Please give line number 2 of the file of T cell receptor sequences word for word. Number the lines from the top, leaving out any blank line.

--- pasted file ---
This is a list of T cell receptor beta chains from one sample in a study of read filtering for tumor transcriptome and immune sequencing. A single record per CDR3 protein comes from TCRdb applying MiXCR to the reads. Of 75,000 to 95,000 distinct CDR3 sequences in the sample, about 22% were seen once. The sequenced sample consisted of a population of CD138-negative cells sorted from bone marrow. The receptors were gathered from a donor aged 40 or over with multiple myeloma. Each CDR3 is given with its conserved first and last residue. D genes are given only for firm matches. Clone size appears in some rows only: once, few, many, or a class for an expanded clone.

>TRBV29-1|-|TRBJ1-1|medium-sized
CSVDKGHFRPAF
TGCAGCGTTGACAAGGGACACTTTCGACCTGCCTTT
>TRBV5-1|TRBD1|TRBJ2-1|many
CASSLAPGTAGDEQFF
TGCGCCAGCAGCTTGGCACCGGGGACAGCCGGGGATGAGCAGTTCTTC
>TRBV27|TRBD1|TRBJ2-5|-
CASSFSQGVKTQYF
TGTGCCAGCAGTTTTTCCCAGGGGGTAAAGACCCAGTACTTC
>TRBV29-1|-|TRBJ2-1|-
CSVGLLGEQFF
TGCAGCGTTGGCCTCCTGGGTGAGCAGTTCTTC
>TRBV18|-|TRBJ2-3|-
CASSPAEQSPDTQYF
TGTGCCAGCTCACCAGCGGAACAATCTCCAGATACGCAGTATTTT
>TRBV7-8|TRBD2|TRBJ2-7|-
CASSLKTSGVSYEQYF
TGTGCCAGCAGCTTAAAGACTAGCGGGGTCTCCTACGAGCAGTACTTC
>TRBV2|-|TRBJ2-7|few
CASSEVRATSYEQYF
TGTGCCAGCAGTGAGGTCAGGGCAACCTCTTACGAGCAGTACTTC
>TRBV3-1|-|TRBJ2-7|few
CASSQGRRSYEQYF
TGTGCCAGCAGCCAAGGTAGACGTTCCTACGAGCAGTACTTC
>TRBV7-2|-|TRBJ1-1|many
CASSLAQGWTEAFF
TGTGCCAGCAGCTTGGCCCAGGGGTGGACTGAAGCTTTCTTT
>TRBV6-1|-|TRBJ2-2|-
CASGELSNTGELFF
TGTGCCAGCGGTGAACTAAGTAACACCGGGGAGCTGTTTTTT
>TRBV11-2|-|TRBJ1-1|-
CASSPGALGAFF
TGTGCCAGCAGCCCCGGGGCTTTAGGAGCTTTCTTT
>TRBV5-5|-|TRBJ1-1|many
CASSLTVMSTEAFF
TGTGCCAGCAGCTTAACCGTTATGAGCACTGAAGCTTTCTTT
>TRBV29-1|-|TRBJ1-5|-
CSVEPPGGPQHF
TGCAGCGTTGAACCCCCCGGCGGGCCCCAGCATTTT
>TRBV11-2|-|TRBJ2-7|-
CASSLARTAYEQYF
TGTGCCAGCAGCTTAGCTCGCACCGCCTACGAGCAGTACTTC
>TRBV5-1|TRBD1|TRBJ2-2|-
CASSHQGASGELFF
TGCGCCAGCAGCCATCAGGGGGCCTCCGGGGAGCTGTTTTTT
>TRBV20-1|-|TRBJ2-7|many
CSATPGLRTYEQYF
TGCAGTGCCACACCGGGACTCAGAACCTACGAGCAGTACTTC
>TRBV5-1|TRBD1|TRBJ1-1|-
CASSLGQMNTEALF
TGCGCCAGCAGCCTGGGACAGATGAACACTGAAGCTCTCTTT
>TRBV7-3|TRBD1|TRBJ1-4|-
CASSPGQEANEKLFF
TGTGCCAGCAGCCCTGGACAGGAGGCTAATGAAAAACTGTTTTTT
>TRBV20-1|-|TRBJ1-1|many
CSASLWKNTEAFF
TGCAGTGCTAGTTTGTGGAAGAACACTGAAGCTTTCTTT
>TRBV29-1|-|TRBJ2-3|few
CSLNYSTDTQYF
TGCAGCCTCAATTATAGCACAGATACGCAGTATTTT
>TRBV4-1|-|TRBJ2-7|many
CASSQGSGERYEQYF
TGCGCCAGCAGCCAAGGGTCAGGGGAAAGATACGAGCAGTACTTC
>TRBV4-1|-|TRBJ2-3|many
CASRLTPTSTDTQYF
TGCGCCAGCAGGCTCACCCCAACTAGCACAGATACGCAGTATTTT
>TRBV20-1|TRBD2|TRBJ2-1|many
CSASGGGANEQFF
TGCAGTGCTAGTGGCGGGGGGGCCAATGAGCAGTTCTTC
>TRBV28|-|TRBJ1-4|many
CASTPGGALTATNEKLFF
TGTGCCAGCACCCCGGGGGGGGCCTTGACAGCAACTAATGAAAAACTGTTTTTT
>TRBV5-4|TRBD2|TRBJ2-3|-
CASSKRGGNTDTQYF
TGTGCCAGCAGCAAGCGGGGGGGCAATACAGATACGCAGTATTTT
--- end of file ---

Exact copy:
>TRBV29-1|-|TRBJ1-1|medium-sized